The weather has brought a positive start to the Spanish vegetable export season in terms of available supply and quality. The demand and prices are acceptable for almost all products, and in the case of tomatoes, there is an ongoing reduction of the acreage, which has continued this year, too. There also continues to be uncertainty regarding transportation, which has led to the anticipation of orders in recent days.
"Vegetable sales are going well and sales prices are not bad, with perhaps bell peppers occasionally getting the lowest prices," says Ginés González, manager of Hortisol, a company based in the Almeria municipality of Roquetas de Mar.
The acreage devoted to tomato growing in Almeria has again decreased this year due to the high production costs for growers, who find it increasingly difficult to compete with other countries. "Spain has lost much of its market share in the loose tomato market to the productions of Morocco and Turkey, which manage to produce at more competitive costs. As for tomatoes on the vine, the Netherlands has increased its heated production in the winter months, getting much higher yields than Almeria and taking advantage of its powerful logistics structure and better geographical position," Ginés says.
For reasons such as these, Almeria's producers have chosen to plant more bell peppers, which offer higher profitability with more affordable costs. "In turn, there has been a further diversification of the tomato production, with a stronger bet on tasty tomato specialties, which are less productive but more economically profitable, and whose sales have grown in the domestic market and in Italy."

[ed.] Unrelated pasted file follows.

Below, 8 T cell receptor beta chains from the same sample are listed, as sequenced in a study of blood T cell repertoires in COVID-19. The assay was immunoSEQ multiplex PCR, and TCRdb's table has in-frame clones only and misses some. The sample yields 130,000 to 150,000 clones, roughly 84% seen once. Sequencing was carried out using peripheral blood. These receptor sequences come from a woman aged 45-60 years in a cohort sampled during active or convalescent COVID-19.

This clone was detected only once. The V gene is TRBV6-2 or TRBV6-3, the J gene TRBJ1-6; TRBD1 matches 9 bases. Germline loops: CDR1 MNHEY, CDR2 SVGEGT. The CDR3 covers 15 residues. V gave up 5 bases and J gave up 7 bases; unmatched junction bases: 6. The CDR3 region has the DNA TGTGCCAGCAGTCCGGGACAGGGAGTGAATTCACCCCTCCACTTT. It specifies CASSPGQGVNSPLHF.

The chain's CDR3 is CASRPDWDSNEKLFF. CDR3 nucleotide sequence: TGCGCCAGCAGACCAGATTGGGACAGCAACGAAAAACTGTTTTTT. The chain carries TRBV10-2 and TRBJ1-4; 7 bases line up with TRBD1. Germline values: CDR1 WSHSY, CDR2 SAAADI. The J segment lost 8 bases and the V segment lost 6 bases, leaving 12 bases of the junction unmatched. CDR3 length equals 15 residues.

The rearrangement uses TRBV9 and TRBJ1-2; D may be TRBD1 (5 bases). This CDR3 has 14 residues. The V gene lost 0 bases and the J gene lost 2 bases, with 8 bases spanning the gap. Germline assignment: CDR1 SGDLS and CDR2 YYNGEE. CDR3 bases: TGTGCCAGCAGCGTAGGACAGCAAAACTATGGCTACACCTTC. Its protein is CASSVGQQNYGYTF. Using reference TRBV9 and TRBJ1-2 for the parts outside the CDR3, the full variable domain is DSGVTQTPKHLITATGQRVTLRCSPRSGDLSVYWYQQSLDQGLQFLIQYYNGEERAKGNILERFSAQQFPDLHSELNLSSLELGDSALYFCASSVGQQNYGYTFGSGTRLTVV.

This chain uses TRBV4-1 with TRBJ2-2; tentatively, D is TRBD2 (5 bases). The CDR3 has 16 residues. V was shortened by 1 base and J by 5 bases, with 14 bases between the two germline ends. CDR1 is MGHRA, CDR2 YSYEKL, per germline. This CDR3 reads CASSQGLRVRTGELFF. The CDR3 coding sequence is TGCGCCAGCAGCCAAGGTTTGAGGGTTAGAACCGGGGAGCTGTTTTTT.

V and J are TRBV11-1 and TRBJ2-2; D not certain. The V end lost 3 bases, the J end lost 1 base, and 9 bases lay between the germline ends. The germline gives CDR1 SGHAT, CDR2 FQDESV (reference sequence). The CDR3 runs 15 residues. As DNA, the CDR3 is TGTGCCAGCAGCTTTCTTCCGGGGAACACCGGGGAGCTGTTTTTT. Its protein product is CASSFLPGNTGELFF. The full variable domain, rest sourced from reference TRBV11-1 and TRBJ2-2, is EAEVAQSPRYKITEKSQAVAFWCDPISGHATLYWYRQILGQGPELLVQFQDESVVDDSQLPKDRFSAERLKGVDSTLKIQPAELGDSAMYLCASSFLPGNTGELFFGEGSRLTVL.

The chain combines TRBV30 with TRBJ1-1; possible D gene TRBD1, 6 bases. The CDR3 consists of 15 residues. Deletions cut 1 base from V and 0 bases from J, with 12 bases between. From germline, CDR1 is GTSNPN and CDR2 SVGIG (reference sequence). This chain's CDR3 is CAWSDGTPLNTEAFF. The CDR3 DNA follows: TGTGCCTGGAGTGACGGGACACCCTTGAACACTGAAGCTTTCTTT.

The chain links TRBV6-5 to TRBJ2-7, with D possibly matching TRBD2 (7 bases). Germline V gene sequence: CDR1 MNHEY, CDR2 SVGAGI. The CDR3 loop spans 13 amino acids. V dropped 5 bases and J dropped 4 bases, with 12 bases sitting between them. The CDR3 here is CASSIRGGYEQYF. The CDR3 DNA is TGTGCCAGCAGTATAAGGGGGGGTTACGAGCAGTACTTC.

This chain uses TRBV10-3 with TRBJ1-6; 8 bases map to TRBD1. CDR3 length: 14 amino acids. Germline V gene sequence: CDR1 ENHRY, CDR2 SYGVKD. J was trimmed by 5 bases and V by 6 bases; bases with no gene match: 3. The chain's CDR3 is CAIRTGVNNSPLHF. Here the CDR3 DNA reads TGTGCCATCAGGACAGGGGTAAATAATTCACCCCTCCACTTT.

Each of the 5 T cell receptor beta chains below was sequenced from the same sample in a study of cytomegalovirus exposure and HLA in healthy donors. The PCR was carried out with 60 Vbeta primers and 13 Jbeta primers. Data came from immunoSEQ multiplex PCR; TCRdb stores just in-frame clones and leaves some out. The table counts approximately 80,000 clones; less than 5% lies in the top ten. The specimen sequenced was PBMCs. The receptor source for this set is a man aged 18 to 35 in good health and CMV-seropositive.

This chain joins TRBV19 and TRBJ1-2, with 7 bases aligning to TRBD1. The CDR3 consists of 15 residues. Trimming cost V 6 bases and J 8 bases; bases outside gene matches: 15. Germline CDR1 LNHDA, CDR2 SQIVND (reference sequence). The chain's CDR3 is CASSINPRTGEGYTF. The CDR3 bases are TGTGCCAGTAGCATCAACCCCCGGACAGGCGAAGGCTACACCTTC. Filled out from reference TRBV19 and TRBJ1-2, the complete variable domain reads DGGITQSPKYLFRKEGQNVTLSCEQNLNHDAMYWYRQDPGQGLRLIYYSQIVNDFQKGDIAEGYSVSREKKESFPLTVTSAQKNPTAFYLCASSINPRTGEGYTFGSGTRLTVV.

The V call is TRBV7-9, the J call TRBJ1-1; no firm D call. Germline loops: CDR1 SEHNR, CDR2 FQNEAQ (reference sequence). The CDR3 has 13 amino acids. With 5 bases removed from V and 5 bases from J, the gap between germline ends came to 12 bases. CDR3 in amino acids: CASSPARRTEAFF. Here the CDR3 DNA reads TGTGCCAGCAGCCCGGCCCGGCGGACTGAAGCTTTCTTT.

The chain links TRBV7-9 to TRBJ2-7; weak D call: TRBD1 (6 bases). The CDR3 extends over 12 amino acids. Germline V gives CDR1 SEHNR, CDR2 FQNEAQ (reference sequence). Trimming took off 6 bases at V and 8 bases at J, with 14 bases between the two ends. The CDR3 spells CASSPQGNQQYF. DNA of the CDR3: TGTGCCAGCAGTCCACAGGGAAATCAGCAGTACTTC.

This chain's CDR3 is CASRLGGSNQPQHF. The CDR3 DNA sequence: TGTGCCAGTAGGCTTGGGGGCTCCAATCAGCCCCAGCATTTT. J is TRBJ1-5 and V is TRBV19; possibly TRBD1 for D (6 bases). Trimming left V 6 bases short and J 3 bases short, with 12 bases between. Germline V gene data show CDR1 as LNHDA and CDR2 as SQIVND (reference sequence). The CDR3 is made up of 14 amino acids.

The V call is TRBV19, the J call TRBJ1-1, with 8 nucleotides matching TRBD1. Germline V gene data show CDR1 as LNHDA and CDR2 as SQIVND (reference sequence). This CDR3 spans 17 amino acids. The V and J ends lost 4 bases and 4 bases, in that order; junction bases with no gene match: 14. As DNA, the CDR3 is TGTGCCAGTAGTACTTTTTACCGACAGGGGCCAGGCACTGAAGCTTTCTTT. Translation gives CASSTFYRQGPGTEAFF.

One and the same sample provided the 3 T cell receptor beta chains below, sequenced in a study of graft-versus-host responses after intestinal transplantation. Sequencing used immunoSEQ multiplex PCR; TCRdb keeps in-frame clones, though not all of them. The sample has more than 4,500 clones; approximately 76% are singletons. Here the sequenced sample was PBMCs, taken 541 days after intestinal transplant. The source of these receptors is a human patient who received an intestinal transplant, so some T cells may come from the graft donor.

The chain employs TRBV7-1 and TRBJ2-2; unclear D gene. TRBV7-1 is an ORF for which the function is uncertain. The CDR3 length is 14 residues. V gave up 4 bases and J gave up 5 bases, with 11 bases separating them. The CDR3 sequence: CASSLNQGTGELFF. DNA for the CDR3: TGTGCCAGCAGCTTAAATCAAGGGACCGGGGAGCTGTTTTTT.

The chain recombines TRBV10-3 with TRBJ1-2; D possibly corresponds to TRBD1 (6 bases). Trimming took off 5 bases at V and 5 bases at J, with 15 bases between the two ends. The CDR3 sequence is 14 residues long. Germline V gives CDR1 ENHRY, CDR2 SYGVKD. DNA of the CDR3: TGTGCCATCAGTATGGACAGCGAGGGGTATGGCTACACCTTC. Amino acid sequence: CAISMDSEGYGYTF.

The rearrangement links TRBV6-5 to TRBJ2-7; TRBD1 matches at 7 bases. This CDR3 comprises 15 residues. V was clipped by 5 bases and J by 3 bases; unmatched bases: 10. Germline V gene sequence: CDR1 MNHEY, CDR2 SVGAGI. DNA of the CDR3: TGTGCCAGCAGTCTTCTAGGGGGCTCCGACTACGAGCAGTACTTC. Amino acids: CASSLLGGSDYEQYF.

According to Ginés Mena, the effects of this drop in tomato production are being reflected in the demand and prices, especially for tomatoes on the vine, because the Netherlands is also planting less this year due to the rising cost of electricity and gas. "It's not going to be a bad season for those growers who have continued to bet on tomatoes," he says.
"Everyone is affected by the issues with transportation"
"There is a lack of capacity for transport, and all or almost all have tried to place their orders earlier since no one wants to become unable to serve the goods to their customers," says Ginés González. "It is challenging because perishable products can only be stored for one or two extra days, at most," he says.
According to the trader, carriers are going through a desperate situation due to the increase in costs, especially the price of fuel, which is 40% higher today than at the same time last season. "Carriers have barely passed these costs on to their services, as they are operating at almost the same price as last year. The problem is even worse if we talk about the lack of drivers, which is leaving many companies with idle trucks."